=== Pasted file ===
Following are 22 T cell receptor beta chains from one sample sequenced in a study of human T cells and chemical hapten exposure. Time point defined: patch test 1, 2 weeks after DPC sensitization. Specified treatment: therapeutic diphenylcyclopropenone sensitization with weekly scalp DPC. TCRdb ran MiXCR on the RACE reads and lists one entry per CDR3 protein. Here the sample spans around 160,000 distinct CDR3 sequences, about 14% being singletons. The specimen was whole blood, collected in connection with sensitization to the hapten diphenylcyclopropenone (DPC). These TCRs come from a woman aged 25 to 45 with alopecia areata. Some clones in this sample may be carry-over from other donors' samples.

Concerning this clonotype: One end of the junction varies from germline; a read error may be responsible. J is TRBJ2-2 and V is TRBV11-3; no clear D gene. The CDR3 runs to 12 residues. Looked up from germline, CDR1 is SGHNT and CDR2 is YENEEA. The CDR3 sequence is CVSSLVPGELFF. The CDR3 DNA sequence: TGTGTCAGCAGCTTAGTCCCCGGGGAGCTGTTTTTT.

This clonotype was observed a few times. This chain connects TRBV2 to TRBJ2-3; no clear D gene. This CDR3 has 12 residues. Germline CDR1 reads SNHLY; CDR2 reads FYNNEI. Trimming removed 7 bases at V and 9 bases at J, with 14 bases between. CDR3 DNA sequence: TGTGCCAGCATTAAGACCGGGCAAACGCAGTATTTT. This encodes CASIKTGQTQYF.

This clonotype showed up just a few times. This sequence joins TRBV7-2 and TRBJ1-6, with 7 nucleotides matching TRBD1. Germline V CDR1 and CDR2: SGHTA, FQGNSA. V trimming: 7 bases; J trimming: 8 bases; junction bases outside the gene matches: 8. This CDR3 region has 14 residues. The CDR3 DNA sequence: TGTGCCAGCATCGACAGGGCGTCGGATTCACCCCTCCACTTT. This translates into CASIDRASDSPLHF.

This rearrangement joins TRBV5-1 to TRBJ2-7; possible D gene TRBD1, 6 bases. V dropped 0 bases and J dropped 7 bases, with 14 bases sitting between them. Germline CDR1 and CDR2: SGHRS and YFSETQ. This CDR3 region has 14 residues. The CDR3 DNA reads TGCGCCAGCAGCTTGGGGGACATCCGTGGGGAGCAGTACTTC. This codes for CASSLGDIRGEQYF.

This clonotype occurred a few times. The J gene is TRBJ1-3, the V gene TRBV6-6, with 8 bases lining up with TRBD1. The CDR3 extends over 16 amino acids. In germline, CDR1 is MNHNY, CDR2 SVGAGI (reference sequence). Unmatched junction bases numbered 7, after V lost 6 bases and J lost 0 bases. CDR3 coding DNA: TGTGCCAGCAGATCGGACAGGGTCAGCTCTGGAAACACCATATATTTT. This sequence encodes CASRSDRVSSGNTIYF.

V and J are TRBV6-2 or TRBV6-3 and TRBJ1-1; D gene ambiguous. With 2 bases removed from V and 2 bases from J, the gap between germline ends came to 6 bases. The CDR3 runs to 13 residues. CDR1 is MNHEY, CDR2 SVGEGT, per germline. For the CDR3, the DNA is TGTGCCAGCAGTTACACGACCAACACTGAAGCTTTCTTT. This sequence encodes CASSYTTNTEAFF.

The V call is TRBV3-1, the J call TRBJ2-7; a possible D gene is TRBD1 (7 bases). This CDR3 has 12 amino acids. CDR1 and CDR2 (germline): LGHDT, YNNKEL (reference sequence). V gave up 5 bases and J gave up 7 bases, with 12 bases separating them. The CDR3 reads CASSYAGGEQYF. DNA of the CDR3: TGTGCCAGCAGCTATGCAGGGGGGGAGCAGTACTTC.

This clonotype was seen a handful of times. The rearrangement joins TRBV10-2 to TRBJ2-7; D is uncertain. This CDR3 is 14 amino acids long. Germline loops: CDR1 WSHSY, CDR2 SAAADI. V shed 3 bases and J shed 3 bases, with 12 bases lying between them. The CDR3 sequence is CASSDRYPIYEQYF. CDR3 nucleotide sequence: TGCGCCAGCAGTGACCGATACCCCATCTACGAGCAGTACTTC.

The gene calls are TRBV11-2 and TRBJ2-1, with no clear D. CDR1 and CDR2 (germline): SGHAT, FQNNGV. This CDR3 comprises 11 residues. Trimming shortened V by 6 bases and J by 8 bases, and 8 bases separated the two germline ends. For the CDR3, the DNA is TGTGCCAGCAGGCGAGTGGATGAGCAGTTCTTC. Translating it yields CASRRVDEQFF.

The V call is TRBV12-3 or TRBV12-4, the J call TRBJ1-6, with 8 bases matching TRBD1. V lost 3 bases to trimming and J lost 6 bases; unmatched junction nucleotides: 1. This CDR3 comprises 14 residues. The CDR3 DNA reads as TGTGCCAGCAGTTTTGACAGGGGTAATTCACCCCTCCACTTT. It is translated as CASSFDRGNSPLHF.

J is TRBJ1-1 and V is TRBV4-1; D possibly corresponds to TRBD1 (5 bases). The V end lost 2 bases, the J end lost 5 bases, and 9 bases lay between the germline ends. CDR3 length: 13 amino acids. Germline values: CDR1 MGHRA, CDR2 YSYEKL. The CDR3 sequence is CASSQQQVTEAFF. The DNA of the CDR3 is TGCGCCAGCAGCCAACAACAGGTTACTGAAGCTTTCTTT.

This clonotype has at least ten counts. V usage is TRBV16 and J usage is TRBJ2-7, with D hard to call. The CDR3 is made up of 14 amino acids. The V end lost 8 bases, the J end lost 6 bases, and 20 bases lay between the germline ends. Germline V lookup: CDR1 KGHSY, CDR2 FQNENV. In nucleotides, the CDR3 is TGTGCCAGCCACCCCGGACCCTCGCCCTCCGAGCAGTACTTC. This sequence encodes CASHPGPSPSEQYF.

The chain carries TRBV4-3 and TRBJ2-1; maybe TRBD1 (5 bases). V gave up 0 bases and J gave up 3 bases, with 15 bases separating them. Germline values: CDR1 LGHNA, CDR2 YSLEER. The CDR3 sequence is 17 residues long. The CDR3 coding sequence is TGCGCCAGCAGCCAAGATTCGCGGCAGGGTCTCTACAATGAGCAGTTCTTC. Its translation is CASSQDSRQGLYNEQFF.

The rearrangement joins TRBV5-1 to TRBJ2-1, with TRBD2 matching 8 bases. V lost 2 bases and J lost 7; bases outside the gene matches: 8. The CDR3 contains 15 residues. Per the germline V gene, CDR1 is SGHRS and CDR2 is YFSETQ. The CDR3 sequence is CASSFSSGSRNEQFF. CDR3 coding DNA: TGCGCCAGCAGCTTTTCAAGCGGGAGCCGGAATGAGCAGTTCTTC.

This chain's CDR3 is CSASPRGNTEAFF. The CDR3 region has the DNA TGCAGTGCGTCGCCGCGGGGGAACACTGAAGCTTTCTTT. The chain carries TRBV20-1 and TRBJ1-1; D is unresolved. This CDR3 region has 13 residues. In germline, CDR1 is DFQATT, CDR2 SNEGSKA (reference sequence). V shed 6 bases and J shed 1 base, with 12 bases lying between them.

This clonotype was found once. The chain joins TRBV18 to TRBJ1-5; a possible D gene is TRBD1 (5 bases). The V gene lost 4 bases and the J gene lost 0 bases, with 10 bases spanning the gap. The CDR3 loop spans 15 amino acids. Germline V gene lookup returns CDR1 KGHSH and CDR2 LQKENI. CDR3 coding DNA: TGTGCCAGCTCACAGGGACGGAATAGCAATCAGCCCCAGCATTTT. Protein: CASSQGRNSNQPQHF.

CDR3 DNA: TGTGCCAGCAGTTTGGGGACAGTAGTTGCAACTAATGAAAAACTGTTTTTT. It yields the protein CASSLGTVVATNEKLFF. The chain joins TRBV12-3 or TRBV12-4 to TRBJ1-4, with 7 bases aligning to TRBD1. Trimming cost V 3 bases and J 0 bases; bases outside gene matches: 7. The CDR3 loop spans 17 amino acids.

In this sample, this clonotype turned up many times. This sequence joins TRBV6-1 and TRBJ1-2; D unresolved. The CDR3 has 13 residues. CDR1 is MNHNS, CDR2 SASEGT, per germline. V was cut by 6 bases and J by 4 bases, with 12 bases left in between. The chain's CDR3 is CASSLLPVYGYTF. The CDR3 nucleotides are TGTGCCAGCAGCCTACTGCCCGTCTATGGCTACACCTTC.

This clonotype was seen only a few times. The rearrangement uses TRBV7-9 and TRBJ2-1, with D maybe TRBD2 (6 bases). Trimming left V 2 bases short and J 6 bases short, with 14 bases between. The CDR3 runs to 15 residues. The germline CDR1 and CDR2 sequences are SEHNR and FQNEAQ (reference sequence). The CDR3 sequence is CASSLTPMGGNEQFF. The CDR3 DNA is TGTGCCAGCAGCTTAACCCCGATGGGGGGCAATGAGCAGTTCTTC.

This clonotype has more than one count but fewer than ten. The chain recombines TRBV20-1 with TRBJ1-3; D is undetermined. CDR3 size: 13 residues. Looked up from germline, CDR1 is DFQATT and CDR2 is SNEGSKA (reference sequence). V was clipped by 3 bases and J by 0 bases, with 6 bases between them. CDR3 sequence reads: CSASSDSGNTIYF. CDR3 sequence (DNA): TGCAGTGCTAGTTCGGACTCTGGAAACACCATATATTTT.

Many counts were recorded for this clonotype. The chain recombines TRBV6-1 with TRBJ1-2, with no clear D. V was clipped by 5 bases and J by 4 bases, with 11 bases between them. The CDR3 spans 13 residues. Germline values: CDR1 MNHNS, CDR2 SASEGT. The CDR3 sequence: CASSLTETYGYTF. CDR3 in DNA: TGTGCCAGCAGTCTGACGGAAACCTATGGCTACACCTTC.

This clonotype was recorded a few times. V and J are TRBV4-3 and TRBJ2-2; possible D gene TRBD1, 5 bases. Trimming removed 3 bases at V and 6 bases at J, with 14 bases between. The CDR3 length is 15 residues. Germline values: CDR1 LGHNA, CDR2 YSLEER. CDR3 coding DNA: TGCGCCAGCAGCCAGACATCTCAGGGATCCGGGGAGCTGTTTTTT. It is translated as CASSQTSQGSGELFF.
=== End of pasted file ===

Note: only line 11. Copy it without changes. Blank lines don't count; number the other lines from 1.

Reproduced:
The V call is TRBV12-3 or TRBV12-4, the J call TRBJ1-6, with 8 bases matching TRBD1. V lost 3 bases to trimming and J lost 6 bases; unmatched junction nucleotides: 1. This CDR3 comprises 14 residues. The CDR3 DNA reads as TGTGCCAGCAGTTTTGACAGGGGTAATTCACCCCTCCACTTT. It is translated as CASSFDRGNSPLHF.